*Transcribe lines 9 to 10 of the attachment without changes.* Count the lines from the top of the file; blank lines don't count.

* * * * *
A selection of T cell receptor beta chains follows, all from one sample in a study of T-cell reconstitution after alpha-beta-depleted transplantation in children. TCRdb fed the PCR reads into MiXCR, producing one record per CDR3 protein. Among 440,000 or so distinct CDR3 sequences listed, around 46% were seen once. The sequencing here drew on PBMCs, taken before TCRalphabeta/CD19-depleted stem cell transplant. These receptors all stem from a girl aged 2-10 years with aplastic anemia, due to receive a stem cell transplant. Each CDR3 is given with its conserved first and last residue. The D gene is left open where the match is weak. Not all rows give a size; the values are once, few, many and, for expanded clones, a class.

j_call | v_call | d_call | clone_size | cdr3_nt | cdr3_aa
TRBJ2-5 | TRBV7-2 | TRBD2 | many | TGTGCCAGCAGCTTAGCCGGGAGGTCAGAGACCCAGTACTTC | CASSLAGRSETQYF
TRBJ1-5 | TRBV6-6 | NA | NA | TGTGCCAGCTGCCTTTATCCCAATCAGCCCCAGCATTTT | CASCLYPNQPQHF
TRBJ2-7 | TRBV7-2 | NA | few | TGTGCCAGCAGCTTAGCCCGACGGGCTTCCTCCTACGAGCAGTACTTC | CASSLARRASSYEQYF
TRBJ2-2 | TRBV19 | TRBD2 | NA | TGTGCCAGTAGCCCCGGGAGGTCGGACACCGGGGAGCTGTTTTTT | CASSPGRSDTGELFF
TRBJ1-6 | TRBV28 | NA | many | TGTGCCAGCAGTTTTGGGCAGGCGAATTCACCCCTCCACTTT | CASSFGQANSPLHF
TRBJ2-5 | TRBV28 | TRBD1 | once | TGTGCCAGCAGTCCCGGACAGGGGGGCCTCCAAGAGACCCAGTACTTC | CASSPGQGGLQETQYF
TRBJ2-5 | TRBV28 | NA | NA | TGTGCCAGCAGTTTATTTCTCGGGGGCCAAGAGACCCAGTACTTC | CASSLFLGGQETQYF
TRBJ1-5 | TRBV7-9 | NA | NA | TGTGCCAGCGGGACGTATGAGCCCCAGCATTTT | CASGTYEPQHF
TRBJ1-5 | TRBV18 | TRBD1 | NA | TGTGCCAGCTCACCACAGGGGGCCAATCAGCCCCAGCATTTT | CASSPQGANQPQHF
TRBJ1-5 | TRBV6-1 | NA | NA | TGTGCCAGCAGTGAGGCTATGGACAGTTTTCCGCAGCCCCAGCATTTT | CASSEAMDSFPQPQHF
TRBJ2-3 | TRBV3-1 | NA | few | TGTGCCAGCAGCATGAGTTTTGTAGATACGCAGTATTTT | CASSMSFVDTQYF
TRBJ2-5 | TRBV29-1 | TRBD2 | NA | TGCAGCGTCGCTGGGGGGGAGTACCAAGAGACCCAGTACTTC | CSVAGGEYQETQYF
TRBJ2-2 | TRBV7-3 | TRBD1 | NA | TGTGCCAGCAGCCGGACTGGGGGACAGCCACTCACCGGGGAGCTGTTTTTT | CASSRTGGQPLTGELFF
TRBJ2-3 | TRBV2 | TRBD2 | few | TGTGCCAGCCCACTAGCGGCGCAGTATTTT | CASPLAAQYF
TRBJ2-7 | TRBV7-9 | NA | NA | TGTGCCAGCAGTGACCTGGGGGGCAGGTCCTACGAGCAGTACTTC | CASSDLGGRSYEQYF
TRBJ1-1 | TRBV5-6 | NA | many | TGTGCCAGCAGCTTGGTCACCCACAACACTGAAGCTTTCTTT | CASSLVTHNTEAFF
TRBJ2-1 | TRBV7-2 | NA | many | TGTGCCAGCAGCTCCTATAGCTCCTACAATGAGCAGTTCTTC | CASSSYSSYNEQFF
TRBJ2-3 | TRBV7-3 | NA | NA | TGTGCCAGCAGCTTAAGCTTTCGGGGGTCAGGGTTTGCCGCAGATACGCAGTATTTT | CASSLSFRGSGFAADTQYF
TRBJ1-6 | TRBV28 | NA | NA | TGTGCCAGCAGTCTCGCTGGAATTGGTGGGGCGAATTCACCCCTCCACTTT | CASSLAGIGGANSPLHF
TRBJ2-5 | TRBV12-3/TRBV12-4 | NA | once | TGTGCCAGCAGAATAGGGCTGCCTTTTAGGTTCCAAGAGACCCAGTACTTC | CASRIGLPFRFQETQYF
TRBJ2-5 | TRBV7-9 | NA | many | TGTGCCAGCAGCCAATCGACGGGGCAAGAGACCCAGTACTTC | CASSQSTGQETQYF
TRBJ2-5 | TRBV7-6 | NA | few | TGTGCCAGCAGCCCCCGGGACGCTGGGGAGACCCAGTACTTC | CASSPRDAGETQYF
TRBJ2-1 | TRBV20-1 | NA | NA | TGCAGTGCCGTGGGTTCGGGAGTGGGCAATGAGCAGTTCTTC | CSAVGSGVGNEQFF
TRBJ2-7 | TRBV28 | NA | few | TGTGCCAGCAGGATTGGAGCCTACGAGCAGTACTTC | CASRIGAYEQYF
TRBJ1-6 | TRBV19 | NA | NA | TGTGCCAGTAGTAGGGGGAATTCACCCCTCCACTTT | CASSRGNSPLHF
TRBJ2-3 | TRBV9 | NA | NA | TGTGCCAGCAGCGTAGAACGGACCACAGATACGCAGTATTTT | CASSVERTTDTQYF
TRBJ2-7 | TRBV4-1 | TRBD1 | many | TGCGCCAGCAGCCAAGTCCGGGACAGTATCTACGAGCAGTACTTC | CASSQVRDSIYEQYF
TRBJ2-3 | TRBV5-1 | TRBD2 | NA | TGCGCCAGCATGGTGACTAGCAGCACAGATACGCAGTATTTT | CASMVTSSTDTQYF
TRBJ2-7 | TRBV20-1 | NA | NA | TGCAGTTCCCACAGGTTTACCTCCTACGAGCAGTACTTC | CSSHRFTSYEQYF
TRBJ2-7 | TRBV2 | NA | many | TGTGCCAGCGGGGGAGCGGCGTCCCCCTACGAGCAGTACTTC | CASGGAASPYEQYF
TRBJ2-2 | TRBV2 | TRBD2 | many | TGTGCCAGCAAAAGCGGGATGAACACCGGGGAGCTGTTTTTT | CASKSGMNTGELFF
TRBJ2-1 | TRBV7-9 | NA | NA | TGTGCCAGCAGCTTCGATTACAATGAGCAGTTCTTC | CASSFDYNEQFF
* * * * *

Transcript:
TRBJ2-5 | TRBV28 | NA | NA | TGTGCCAGCAGTTTATTTCTCGGGGGCCAAGAGACCCAGTACTTC | CASSLFLGGQETQYF
TRBJ1-5 | TRBV7-9 | NA | NA | TGTGCCAGCGGGACGTATGAGCCCCAGCATTTT | CASGTYEPQHF